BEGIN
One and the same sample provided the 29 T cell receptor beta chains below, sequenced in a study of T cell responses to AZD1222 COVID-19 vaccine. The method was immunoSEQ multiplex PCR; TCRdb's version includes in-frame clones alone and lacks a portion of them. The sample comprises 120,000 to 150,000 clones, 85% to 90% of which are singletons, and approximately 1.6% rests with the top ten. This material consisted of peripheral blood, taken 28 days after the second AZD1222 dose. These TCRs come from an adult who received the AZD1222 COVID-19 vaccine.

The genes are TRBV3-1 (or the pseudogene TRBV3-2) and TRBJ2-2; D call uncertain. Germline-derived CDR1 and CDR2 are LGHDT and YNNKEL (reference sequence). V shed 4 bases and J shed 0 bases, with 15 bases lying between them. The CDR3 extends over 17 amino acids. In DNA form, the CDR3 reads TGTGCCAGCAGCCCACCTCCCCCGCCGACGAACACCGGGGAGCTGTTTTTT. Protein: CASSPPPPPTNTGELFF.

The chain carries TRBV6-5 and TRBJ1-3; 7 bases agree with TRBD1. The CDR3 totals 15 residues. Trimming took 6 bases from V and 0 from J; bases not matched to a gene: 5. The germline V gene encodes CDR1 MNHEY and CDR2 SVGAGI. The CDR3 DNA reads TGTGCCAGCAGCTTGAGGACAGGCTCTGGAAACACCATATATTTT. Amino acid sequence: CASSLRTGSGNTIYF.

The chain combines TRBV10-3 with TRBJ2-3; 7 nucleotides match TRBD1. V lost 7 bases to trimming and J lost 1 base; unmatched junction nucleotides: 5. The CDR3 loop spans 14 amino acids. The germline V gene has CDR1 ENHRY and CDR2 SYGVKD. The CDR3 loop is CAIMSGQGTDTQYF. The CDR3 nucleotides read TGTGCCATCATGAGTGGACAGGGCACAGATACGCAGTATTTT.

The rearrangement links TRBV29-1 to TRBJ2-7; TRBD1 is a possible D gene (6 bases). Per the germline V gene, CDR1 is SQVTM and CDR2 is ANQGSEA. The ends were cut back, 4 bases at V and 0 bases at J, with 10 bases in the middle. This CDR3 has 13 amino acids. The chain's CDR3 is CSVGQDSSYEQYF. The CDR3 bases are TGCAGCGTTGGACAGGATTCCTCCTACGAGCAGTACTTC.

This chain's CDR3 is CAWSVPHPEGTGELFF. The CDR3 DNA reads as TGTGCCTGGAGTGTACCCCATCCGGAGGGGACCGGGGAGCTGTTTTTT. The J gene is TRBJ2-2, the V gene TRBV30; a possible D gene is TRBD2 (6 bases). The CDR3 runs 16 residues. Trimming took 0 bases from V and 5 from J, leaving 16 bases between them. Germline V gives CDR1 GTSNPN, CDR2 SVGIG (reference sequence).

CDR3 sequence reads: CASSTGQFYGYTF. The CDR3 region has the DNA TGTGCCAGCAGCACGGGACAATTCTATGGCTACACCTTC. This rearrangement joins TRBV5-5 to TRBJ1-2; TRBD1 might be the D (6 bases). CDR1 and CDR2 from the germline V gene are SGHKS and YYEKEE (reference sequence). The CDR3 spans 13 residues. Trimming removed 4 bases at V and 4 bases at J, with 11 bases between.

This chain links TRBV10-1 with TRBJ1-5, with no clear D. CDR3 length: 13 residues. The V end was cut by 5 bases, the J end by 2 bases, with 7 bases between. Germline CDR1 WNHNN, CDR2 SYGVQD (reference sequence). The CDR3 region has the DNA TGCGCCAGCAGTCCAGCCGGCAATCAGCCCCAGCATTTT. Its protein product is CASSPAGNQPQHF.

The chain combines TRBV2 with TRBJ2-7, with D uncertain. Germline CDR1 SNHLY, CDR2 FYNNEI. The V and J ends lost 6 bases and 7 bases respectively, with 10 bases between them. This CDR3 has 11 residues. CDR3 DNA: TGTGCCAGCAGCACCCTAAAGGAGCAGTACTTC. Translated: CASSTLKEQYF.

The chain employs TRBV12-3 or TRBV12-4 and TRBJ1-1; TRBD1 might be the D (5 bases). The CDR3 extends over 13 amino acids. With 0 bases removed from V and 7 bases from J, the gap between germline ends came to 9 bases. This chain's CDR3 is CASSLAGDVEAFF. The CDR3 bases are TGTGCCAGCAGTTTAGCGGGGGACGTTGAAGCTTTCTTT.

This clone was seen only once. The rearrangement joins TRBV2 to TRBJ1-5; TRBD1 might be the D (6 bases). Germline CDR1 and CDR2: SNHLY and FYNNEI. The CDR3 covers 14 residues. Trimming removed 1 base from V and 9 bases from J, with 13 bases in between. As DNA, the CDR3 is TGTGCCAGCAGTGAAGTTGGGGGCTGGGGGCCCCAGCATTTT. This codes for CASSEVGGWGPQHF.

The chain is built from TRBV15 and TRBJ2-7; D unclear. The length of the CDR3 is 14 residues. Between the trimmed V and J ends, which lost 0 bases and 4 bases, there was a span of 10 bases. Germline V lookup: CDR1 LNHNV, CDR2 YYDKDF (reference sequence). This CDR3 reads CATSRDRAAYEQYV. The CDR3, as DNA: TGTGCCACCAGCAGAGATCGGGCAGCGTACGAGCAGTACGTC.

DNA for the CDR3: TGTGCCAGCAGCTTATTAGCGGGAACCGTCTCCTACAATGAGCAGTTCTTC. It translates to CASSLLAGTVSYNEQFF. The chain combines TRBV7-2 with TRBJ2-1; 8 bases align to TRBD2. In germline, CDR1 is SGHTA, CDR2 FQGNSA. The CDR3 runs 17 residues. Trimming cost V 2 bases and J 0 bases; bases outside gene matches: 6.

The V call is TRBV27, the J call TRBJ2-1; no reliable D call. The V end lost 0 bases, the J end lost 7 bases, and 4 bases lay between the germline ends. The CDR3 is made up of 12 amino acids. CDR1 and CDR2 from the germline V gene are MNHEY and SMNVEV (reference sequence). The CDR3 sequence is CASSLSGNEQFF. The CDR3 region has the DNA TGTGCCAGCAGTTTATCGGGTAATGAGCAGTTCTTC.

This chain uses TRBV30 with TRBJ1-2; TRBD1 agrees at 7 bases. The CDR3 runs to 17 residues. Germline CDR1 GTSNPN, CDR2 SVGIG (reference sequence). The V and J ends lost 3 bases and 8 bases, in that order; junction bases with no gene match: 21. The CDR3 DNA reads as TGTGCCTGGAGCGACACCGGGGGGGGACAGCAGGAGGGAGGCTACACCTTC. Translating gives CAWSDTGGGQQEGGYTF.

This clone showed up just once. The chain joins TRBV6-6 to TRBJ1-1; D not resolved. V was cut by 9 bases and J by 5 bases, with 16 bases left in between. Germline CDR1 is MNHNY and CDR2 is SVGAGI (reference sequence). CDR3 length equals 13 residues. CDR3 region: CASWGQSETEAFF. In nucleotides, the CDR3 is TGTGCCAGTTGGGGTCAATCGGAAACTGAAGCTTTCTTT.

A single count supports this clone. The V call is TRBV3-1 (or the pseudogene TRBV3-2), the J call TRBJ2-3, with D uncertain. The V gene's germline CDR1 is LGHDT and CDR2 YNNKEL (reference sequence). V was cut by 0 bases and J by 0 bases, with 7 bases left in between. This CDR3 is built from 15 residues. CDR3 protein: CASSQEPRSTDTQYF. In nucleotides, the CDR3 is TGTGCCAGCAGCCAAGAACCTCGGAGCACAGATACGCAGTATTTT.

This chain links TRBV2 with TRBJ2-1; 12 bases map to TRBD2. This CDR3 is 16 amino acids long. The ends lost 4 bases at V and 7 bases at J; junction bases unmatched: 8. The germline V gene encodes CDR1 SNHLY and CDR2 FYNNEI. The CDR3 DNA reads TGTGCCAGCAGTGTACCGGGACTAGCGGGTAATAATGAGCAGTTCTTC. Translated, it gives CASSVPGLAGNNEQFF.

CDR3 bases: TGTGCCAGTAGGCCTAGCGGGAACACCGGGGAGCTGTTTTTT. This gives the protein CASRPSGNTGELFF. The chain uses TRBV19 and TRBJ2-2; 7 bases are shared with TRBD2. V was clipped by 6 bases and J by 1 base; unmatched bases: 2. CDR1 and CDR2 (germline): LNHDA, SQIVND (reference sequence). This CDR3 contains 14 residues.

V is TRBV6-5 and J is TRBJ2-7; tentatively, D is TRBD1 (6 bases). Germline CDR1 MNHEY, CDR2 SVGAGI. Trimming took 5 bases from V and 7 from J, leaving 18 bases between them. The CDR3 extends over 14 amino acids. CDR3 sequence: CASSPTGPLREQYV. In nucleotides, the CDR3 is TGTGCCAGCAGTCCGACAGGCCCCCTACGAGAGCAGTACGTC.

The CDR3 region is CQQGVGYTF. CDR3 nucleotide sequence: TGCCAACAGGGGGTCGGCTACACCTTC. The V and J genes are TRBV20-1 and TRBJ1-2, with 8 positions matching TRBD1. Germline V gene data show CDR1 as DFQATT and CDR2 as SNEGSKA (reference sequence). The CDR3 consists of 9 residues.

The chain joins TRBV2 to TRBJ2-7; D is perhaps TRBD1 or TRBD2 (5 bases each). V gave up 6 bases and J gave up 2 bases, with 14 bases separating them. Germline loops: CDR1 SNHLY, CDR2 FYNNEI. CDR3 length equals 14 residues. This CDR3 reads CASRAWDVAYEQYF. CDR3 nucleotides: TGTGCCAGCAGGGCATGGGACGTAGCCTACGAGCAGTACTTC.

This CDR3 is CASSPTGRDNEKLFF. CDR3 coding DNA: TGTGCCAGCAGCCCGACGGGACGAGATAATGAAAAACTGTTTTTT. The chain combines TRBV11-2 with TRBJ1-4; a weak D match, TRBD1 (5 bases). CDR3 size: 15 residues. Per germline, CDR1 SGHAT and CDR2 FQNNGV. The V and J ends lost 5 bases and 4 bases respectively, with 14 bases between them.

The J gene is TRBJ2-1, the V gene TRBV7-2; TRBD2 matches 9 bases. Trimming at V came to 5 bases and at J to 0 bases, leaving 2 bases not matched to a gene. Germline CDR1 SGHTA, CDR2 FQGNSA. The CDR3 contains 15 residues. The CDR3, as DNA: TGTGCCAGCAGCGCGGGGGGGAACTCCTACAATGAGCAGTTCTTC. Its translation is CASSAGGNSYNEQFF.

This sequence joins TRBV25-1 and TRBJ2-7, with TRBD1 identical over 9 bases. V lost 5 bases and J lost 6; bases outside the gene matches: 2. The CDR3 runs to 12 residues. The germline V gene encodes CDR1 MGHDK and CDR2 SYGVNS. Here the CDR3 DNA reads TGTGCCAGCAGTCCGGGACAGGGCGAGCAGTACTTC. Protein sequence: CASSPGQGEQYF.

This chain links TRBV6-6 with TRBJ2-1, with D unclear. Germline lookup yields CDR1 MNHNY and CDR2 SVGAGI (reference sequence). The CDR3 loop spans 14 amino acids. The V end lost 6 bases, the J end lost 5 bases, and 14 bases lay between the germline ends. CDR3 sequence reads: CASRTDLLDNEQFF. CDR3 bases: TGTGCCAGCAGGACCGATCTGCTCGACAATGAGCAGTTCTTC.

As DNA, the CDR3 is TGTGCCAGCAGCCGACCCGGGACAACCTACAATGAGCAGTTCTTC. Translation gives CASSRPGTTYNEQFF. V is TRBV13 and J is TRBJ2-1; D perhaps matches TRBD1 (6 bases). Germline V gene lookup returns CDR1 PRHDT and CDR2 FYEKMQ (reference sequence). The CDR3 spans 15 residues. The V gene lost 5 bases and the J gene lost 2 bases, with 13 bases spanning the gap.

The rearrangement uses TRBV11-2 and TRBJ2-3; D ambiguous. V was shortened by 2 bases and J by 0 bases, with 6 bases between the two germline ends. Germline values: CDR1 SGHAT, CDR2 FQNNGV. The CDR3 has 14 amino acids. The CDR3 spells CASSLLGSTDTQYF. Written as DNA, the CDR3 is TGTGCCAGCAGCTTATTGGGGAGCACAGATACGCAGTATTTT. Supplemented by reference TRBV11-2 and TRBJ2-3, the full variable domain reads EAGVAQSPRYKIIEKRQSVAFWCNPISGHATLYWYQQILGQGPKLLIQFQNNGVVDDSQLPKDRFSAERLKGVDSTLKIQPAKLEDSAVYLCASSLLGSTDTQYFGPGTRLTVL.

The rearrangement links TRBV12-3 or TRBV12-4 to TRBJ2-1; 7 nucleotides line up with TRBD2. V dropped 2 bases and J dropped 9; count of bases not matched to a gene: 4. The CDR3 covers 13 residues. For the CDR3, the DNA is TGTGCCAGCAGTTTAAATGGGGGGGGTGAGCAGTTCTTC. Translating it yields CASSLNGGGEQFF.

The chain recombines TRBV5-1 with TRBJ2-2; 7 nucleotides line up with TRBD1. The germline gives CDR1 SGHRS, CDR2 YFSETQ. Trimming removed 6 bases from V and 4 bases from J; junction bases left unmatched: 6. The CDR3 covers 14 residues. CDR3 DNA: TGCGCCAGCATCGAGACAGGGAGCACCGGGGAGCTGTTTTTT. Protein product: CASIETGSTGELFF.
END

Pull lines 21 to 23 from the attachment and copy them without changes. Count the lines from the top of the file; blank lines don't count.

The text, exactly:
The CDR3 region is CQQGVGYTF. CDR3 nucleotide sequence: TGCCAACAGGGGGTCGGCTACACCTTC. The V and J genes are TRBV20-1 and TRBJ1-2, with 8 positions matching TRBD1. Germline V gene data show CDR1 as DFQATT and CDR2 as SNEGSKA (reference sequence). The CDR3 consists of 9 residues.

The chain joins TRBV2 to TRBJ2-7; D is perhaps TRBD1 or TRBD2 (5 bases each). V gave up 6 bases and J gave up 2 bases, with 14 bases separating them. Germline loops: CDR1 SNHLY, CDR2 FYNNEI. CDR3 length equals 14 residues. This CDR3 reads CASRAWDVAYEQYF. CDR3 nucleotides: TGTGCCAGCAGGGCATGGGACGTAGCCTACGAGCAGTACTTC.

This CDR3 is CASSPTGRDNEKLFF. CDR3 coding DNA: TGTGCCAGCAGCCCGACGGGACGAGATAATGAAAAACTGTTTTTT. The chain combines TRBV11-2 with TRBJ1-4; a weak D match, TRBD1 (5 bases). CDR3 size: 15 residues. Per germline, CDR1 SGHAT and CDR2 FQNNGV. The V and J ends lost 5 bases and 4 bases respectively, with 14 bases between them.